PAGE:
Chris Judd’s dislocating tale: the lie behind the truth
James Kelly of Geelong tackles Chris Judd of Carlton during the AFL Round 09 match between the Carlton Blues and the Geelong Cats at Etihad Stadium, Melbourne. Slattery Images
The following is a not necessarily verified transcript* from our secret man inside the tribunal during the Chris Judd case.
Tribunal prosecutor Jeff Gleeson SC: Yes, The Chris Judd problem. Tonight we look at why an intelligent, well groomed, vastly talented and highly decorated footballer would want to dislocate the arm of a helpless opponent…
Defence counsel Simon Wilson QC: Objection!
Tribunal chairman David Jones: Overruled!
Gleeson: Mr Judd, what was your intent toward Mr Adams?
Chris Judd: Well it’s not a question of wanting to be malicious… it just sort of happens, and then you are.
Gleeson: And when did you first notice this… shall we say… tendency?
Judd: Well, I was about seventeen and some mates and I were having a kick after training, and, we had quite a lot of Powerade to drink… and then some of the fellows there just started applying strangleholds, pushing pressure points, eye gouging, you know, rough-house boys-will-be-boys sort of stuff, and just out of curiosity I tried it a bit, and that was that.
Gleeson: And what else did these fellows do?
Judd: Well, then some of them started elbowing players in the head during games, just for a laugh.
Gleeson: Right. And was that all?
Judd: That was all.
Gleeson: And what was your reaction to this?
Judd: Well at first I was shocked. I thought, surely if you’re going to do something like this, you do it behind the play, not in front of the umpires. But, gradually I came to feel more at ease with that sort of thing. It’s important to remember that football is an instinctive game. You have a thought and that thought is followed by an action.
Gleeson: And what was your thought on Friday night?
Judd: To dislocate Leigh Adams’ shoulder.
Gleeson: The prosecution rests its case.
Defence counsel Simon Wilson QC: I have with me a consultant psychiatrist. Doctor, you’ve seen the footage. Now, do you really believe Mr Judd intended to injure Mr Adams? Surely he was performing a legitimate exercise, in an unfortunately clumsy manner.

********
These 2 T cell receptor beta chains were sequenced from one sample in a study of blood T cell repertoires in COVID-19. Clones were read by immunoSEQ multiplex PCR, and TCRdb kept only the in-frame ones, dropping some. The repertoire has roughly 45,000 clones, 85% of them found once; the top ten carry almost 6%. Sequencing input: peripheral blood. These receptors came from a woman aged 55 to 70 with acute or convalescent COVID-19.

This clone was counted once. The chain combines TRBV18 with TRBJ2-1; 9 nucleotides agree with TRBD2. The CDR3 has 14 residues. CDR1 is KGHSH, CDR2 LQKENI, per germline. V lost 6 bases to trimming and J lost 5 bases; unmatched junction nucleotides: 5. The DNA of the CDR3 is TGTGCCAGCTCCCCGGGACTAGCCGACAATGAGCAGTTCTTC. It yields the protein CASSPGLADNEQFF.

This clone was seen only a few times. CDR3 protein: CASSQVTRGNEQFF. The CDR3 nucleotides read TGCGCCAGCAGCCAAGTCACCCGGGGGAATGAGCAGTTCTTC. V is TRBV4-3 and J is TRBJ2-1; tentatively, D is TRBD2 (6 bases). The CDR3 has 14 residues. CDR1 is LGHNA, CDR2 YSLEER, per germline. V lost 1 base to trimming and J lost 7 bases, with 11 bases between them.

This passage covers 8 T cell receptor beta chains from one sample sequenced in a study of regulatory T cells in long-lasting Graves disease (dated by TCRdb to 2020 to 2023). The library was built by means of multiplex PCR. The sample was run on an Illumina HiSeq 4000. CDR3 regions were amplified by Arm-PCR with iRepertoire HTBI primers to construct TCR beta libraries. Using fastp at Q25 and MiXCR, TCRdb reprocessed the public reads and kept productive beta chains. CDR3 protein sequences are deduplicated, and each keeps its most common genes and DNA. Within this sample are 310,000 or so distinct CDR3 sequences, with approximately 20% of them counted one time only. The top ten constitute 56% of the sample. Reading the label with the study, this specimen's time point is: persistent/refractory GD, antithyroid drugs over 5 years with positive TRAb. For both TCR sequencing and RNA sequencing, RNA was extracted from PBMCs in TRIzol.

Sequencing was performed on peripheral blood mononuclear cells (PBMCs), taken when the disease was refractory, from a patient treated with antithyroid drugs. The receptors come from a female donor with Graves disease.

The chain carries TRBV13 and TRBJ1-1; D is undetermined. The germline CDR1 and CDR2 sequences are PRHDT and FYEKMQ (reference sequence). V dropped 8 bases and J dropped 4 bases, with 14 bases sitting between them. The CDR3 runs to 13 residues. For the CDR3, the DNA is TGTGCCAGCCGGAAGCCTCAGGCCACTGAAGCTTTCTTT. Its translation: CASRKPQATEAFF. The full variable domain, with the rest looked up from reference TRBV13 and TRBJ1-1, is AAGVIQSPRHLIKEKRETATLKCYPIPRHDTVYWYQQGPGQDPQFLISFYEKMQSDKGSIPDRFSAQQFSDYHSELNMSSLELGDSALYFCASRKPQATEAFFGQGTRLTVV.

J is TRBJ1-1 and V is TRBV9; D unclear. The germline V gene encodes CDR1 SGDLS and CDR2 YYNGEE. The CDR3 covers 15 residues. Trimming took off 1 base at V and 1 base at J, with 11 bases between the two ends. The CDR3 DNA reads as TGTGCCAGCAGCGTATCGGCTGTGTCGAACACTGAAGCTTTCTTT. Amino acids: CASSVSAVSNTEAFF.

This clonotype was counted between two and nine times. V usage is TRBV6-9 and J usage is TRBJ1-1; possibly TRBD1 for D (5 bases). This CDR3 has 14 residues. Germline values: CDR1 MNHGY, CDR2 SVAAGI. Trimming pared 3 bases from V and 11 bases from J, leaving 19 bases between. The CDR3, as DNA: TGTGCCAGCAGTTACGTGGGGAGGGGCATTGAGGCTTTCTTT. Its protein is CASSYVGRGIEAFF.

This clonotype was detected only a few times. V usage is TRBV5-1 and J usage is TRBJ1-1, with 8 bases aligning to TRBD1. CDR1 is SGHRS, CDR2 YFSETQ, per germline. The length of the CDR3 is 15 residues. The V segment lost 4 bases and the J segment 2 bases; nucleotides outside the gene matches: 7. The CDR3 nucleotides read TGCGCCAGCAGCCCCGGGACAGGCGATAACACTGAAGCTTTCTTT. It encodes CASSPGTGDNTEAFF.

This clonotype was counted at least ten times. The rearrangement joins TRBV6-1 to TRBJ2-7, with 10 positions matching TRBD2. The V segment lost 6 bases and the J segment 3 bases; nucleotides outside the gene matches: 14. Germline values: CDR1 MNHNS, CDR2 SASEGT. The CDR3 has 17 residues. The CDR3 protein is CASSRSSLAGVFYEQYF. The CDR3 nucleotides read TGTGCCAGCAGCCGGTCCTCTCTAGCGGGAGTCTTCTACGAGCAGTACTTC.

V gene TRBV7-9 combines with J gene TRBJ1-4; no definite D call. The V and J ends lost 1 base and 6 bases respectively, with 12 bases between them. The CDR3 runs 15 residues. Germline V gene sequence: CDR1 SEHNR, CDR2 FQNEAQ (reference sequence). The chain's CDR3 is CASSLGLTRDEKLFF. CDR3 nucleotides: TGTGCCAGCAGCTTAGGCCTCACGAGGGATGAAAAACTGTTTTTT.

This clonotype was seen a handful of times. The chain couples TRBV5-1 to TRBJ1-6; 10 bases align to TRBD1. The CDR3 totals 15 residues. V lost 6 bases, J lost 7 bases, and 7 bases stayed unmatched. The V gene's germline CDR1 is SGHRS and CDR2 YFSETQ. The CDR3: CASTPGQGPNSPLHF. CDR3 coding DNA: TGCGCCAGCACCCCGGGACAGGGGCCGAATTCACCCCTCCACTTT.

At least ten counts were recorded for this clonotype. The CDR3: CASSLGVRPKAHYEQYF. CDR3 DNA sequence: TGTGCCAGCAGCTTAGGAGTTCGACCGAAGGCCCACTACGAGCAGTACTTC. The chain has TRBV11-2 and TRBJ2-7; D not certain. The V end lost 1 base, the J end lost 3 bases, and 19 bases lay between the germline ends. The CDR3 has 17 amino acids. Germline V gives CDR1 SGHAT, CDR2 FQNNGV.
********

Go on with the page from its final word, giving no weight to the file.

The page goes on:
Psychiatrist: Mmm, that is possible Mr Wilson, although I noticed Marc Murphy and Bryce Gibbs weren’t eager to come to Juddie’s assistance when the North players set upon him. So that’s not a good sign.
Wilson: That’ll be all doctor!
Psychiatrist: No no, I think we should get it out in the open. We psychiatrists have found that a large percentage of players are frankly quite malicious buggers. Just take a look at the ferals who have tagged Judd over the years. There’s something of the sniper in us all, including supporters. I have three here with me now who wish to give their views on what to do with Judd.
Supporter one: Well I mean, he can’t help it, can he? But, er, there’s nothing you can do about it. So er, I’d kill him.
Supporter two: No, don’t kill him. I’d split his nostrils open with a boat hook, I think.
Supporter three: Oh, well I’m a chartered accountant, and consequently too boring to be of interest.
Psychiatrist: I mean, how many of us can honestly say that at one time or another, in a fit of high spirits, he hasn’t innocently eye-gouged or performed a compression lock on someone for no particular reason. I know I have.
Wilson: That’s enough, doctor!
Psychiatrist: It’s like murder – make a thing illegal and it acquires a mystique. A certain attraction. Chris Judd sees Adams lying helplessly on the ground, with an arm in the air and what, he does nothing? Look at arson….
Psychiatrist: I mean, how many of us can honestly say that at one time or another, with the temptation in front of him, he hasn’t ever so slightly set fire to some great public building?
Jones: I think we’ve heard enough, gentlemen. Now, somebody find a boat hook.
*This exchange bears little to no similarity to the actual judiciary proceedings…we hope.
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